Review

Cellular and Molecular Life Sciences CMLS

, Volume 60, Issue 12, pp 2637-2650

First online:

Automatic prediction of protein function

  • B. RostAffiliated withDepartment of Biochemistry and Molecular Biophysics, Columbia UniversityColumbia University Center for Computational Biology and Bioinformatics (C2B2)Northeast Structural Genomics Consortium (NESG), Department of Biochemistry and Molecular Biophysics, Columbia University Email author 
  • , J. LiuAffiliated withDepartment of Biochemistry and Molecular Biophysics, Columbia UniversityNortheast Structural Genomics Consortium (NESG), Department of Biochemistry and Molecular Biophysics, Columbia UniversityDepartment of Pharmacology, Columbia University
  • , R. NairAffiliated withDepartment of Biochemistry and Molecular Biophysics, Columbia UniversityDepartment of Physics, Columbia University
  • , K. O. WrzeszczynskiAffiliated withDepartment of Biochemistry and Molecular Biophysics, Columbia University
  • , Y. OfranAffiliated withDepartment of Biochemistry and Molecular Biophysics, Columbia UniversityDepartment of Biomedical Informatics, Columbia University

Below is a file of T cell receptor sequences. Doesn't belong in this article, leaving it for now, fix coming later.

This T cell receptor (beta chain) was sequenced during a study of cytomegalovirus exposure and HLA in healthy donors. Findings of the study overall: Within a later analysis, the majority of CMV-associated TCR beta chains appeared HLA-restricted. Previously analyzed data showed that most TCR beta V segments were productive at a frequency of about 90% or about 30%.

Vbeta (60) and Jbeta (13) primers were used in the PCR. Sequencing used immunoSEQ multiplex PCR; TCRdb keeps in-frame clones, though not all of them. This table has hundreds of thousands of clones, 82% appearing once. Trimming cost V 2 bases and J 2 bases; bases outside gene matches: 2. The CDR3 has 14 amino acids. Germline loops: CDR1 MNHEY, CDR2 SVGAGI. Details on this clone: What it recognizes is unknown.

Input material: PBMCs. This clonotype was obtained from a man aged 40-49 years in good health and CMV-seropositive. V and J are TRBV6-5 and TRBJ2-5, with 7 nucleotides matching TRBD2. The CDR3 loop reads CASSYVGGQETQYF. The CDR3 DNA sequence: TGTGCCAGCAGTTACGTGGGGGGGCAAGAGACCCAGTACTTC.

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Abstract

Most methods annotating protein function utilise sequence homology to proteins of experimentally known function. Such a homology-based annotation transfer is problematic and limited in scope. Therefore, computational biologists have begun to develop ab initio methods that predict aspects of function, including subcellular localization, post-translational modifications, functional type and protein-protein interactions. For the first two cases, the most accurate approaches rely on identifying short signalling motifs, while the most general methods utilise tools of artificial intelligence. An outstanding new method predicts classes of cellular function directly from sequence. Similarly, promising methods have been developed predicting protein-protein interaction partners at acceptable levels of accuracy for some pairs in entire proteomes. No matter how difficult the task, successes over the last few years have clearly paved the way for ab initio prediction of protein function.

Genome analysis protein function prediction ab initio prediction neural networks multiple alignments sequence analysis subcellular localization post-translational modifications protein-protein interactions bioinformatics